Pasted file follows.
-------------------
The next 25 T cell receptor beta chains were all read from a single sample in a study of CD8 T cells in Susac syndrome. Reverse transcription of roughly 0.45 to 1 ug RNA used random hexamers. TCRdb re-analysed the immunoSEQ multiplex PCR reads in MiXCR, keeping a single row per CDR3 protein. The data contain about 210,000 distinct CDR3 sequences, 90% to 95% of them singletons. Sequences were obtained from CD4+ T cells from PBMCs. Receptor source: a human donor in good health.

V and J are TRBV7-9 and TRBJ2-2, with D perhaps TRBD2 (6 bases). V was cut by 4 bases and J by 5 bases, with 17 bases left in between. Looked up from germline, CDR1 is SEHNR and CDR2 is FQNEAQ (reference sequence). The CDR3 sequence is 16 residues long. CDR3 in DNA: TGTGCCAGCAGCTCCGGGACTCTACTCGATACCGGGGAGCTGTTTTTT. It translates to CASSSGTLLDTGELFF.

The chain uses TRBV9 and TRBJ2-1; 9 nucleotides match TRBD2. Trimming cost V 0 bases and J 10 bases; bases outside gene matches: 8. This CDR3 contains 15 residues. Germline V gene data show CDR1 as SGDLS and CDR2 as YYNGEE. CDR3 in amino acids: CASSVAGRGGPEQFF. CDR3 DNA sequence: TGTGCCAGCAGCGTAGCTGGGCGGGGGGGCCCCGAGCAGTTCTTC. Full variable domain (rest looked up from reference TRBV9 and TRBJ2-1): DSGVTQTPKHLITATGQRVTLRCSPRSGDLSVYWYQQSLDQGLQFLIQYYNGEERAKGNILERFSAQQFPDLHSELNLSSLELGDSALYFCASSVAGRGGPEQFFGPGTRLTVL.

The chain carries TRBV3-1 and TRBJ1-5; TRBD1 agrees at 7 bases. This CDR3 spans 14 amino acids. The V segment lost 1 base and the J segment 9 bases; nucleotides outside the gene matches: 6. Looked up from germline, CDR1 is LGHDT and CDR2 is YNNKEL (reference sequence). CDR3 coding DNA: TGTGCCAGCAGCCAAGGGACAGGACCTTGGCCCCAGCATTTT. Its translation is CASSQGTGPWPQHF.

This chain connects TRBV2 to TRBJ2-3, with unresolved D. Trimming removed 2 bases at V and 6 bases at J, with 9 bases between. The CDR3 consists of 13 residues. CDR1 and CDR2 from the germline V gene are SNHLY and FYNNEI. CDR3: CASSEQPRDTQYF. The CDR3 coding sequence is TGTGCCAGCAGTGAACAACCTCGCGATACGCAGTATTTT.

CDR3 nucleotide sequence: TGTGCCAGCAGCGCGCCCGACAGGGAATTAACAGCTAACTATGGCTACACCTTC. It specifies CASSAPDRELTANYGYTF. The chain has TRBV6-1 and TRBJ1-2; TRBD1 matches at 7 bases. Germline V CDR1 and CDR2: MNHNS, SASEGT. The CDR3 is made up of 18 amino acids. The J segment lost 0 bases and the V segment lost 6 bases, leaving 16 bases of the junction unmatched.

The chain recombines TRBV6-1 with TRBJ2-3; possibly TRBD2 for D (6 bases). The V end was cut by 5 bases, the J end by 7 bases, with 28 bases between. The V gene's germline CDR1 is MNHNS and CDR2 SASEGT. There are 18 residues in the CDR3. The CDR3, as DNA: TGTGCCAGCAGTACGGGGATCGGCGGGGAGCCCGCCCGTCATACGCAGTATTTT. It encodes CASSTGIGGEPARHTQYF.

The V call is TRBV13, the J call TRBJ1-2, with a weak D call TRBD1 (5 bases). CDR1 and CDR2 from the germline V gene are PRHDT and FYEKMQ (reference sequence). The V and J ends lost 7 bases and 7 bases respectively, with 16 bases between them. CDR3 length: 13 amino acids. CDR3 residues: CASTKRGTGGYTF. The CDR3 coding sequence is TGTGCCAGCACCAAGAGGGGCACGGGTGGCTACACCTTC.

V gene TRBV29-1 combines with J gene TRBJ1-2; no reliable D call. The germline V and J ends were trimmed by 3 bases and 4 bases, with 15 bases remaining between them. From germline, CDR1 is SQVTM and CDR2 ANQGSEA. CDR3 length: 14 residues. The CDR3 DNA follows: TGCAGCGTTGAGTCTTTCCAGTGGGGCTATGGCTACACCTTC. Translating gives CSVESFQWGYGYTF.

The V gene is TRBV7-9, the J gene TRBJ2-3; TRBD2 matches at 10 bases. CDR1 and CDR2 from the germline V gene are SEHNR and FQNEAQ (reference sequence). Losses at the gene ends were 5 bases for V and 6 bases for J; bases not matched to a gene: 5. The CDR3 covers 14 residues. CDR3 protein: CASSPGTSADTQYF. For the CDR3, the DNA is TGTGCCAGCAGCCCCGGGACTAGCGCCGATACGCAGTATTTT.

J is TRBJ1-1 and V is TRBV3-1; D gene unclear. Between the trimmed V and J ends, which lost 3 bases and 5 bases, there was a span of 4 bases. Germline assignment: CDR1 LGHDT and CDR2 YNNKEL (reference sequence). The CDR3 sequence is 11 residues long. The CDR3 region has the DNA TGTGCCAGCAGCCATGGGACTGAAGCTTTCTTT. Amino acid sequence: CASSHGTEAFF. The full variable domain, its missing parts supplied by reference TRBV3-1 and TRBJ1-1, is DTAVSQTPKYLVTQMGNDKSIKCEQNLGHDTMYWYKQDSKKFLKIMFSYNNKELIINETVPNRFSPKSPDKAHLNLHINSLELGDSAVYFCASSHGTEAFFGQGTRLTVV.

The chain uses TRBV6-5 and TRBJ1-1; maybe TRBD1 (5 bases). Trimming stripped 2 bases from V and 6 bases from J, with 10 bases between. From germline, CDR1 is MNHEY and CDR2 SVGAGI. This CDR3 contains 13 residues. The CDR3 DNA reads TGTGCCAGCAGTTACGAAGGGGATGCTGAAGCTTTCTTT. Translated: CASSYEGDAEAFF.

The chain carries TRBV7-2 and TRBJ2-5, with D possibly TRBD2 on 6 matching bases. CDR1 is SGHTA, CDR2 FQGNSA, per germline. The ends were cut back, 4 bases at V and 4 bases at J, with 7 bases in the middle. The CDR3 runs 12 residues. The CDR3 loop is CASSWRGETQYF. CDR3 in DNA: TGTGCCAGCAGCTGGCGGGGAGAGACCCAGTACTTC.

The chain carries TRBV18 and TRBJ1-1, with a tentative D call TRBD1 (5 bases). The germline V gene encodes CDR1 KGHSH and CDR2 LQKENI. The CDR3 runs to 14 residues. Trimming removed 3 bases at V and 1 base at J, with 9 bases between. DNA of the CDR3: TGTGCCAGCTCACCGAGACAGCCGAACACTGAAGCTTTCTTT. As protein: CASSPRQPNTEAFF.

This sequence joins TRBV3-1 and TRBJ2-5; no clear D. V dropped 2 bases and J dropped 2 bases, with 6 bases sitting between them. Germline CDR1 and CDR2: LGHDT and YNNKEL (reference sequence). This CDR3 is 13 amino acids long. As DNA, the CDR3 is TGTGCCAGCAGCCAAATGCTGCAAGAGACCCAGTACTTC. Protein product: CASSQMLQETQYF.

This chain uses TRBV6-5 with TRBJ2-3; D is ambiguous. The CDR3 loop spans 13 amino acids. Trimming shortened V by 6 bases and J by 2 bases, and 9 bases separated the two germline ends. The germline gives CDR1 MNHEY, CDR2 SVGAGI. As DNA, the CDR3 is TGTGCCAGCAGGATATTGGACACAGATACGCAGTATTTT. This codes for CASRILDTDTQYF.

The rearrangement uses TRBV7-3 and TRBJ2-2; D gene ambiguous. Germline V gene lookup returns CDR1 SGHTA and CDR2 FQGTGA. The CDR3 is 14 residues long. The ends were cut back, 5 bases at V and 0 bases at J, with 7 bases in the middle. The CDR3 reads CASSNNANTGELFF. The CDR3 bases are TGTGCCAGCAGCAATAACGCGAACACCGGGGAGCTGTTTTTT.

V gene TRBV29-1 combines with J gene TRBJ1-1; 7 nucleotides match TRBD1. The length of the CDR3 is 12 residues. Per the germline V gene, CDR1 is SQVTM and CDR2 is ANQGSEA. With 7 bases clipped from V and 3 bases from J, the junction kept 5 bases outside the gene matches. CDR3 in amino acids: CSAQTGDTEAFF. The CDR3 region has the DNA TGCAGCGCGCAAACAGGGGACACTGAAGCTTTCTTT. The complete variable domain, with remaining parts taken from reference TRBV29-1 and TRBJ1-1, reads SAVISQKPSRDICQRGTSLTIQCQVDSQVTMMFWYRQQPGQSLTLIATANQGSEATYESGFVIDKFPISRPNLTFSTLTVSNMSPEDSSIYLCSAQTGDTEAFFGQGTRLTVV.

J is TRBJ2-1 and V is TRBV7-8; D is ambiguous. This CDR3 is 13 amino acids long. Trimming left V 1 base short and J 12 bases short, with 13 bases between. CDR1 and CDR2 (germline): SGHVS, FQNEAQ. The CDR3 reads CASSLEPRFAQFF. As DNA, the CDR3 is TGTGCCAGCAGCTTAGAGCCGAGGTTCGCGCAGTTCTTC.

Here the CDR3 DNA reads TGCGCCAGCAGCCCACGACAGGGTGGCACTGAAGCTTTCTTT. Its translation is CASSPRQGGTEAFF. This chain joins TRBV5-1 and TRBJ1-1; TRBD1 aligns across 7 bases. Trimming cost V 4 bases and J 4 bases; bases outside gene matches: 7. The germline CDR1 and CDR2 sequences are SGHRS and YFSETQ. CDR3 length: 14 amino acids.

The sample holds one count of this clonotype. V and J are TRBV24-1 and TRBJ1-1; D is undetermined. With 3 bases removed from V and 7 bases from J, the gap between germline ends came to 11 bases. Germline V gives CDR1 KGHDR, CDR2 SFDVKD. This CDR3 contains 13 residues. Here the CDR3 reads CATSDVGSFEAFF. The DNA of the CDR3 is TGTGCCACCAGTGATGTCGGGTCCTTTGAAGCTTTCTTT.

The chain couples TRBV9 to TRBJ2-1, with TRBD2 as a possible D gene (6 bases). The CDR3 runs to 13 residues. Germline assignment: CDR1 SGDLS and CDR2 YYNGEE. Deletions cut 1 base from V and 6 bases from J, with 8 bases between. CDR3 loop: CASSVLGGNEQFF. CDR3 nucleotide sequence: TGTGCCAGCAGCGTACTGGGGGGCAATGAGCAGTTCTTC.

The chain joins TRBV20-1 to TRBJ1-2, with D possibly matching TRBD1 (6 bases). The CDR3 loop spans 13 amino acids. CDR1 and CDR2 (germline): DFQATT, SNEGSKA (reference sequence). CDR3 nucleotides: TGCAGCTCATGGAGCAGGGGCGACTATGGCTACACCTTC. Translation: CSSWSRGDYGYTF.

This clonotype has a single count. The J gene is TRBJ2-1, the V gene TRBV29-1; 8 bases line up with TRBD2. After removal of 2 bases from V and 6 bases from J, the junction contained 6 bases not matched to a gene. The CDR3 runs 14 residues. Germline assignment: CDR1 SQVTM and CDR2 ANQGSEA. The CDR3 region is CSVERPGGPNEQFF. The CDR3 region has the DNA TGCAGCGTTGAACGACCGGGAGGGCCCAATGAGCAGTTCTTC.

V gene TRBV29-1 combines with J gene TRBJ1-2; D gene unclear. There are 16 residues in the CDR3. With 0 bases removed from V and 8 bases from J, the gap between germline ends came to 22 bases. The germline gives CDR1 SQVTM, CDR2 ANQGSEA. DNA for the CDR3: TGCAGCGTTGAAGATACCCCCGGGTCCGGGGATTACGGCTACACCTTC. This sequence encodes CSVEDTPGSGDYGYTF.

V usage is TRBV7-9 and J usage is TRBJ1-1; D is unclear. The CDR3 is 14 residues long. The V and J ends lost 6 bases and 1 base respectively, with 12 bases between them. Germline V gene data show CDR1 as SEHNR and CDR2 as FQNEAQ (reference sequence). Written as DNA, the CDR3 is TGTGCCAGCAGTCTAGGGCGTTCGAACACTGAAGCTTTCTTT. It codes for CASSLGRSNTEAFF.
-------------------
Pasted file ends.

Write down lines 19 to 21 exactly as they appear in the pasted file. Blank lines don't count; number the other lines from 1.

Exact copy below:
J is TRBJ2-1 and V is TRBV7-8; D is ambiguous. This CDR3 is 13 amino acids long. Trimming left V 1 base short and J 12 bases short, with 13 bases between. CDR1 and CDR2 (germline): SGHVS, FQNEAQ. The CDR3 reads CASSLEPRFAQFF. As DNA, the CDR3 is TGTGCCAGCAGCTTAGAGCCGAGGTTCGCGCAGTTCTTC.

Here the CDR3 DNA reads TGCGCCAGCAGCCCACGACAGGGTGGCACTGAAGCTTTCTTT. Its translation is CASSPRQGGTEAFF. This chain joins TRBV5-1 and TRBJ1-1; TRBD1 aligns across 7 bases. Trimming cost V 4 bases and J 4 bases; bases outside gene matches: 7. The germline CDR1 and CDR2 sequences are SGHRS and YFSETQ. CDR3 length: 14 amino acids.

The sample holds one count of this clonotype. V and J are TRBV24-1 and TRBJ1-1; D is undetermined. With 3 bases removed from V and 7 bases from J, the gap between germline ends came to 11 bases. Germline V gives CDR1 KGHDR, CDR2 SFDVKD. This CDR3 contains 13 residues. Here the CDR3 reads CATSDVGSFEAFF. The DNA of the CDR3 is TGTGCCACCAGTGATGTCGGGTCCTTTGAAGCTTTCTTT.